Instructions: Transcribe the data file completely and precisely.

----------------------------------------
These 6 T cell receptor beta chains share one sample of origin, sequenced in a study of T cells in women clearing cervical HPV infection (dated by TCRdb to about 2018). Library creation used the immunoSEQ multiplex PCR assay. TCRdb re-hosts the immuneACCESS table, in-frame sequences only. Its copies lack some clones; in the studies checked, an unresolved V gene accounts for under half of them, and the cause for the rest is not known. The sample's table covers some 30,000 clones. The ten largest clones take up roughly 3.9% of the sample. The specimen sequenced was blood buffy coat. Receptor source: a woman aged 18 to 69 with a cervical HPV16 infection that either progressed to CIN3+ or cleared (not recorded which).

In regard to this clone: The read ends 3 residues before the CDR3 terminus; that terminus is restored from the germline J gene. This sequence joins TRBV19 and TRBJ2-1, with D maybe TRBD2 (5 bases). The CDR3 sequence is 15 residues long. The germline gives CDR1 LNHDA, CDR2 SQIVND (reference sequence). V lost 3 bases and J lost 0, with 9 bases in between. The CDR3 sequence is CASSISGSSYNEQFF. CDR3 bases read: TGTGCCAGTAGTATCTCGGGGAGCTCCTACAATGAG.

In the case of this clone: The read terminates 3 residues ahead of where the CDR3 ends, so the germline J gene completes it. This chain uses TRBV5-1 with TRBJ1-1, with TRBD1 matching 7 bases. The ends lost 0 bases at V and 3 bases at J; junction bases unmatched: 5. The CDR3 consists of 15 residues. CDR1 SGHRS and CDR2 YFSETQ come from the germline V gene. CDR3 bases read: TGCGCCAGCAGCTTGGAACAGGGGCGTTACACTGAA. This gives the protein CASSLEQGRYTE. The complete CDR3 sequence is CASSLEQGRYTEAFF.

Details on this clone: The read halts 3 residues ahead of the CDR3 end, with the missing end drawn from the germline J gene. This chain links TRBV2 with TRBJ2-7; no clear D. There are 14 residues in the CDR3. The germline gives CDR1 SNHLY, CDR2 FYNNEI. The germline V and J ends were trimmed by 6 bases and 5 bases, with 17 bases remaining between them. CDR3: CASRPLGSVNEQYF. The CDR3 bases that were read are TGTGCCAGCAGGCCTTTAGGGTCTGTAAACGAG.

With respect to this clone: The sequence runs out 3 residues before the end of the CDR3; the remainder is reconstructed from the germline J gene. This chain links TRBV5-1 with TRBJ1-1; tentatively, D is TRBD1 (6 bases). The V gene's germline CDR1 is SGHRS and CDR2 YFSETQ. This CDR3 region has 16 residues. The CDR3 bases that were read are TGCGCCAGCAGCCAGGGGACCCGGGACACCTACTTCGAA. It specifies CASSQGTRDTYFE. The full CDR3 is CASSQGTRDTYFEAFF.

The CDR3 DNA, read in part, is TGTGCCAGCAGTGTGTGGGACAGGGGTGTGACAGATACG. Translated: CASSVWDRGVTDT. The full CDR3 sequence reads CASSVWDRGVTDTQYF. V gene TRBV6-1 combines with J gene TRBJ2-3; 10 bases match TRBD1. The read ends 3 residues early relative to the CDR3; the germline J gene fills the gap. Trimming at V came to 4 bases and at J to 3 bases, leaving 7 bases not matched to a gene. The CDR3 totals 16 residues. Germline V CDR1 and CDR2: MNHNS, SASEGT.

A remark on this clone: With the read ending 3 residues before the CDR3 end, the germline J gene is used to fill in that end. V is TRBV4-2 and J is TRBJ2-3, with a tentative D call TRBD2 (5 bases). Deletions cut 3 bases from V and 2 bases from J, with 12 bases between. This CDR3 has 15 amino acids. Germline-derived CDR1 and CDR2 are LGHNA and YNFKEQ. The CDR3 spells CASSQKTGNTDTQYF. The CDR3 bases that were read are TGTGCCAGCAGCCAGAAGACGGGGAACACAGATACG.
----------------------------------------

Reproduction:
These 6 T cell receptor beta chains share one sample of origin, sequenced in a study of T cells in women clearing cervical HPV infection (dated by TCRdb to about 2018). Library creation used the immunoSEQ multiplex PCR assay. TCRdb re-hosts the immuneACCESS table, in-frame sequences only. Its copies lack some clones; in the studies checked, an unresolved V gene accounts for under half of them, and the cause for the rest is not known. The sample's table covers some 30,000 clones. The ten largest clones take up roughly 3.9% of the sample. The specimen sequenced was blood buffy coat. Receptor source: a woman aged 18 to 69 with a cervical HPV16 infection that either progressed to CIN3+ or cleared (not recorded which).

In regard to this clone: The read ends 3 residues before the CDR3 terminus; that terminus is restored from the germline J gene. This sequence joins TRBV19 and TRBJ2-1, with D maybe TRBD2 (5 bases). The CDR3 sequence is 15 residues long. The germline gives CDR1 LNHDA, CDR2 SQIVND (reference sequence). V lost 3 bases and J lost 0, with 9 bases in between. The CDR3 sequence is CASSISGSSYNEQFF. CDR3 bases read: TGTGCCAGTAGTATCTCGGGGAGCTCCTACAATGAG.

In the case of this clone: The read terminates 3 residues ahead of where the CDR3 ends, so the germline J gene completes it. This chain uses TRBV5-1 with TRBJ1-1, with TRBD1 matching 7 bases. The ends lost 0 bases at V and 3 bases at J; junction bases unmatched: 5. The CDR3 consists of 15 residues. CDR1 SGHRS and CDR2 YFSETQ come from the germline V gene. CDR3 bases read: TGCGCCAGCAGCTTGGAACAGGGGCGTTACACTGAA. This gives the protein CASSLEQGRYTE. The complete CDR3 sequence is CASSLEQGRYTEAFF.

Details on this clone: The read halts 3 residues ahead of the CDR3 end, with the missing end drawn from the germline J gene. This chain links TRBV2 with TRBJ2-7; no clear D. There are 14 residues in the CDR3. The germline gives CDR1 SNHLY, CDR2 FYNNEI. The germline V and J ends were trimmed by 6 bases and 5 bases, with 17 bases remaining between them. CDR3: CASRPLGSVNEQYF. The CDR3 bases that were read are TGTGCCAGCAGGCCTTTAGGGTCTGTAAACGAG.

With respect to this clone: The sequence runs out 3 residues before the end of the CDR3; the remainder is reconstructed from the germline J gene. This chain links TRBV5-1 with TRBJ1-1; tentatively, D is TRBD1 (6 bases). The V gene's germline CDR1 is SGHRS and CDR2 YFSETQ. This CDR3 region has 16 residues. The CDR3 bases that were read are TGCGCCAGCAGCCAGGGGACCCGGGACACCTACTTCGAA. It specifies CASSQGTRDTYFE. The full CDR3 is CASSQGTRDTYFEAFF.

The CDR3 DNA, read in part, is TGTGCCAGCAGTGTGTGGGACAGGGGTGTGACAGATACG. Translated: CASSVWDRGVTDT. The full CDR3 sequence reads CASSVWDRGVTDTQYF. V gene TRBV6-1 combines with J gene TRBJ2-3; 10 bases match TRBD1. The read ends 3 residues early relative to the CDR3; the germline J gene fills the gap. Trimming at V came to 4 bases and at J to 3 bases, leaving 7 bases not matched to a gene. The CDR3 totals 16 residues. Germline V CDR1 and CDR2: MNHNS, SASEGT.

A remark on this clone: With the read ending 3 residues before the CDR3 end, the germline J gene is used to fill in that end. V is TRBV4-2 and J is TRBJ2-3, with a tentative D call TRBD2 (5 bases). Deletions cut 3 bases from V and 2 bases from J, with 12 bases between. This CDR3 has 15 amino acids. Germline-derived CDR1 and CDR2 are LGHNA and YNFKEQ. The CDR3 spells CASSQKTGNTDTQYF. The CDR3 bases that were read are TGTGCCAGCAGCCAGAAGACGGGGAACACAGATACG.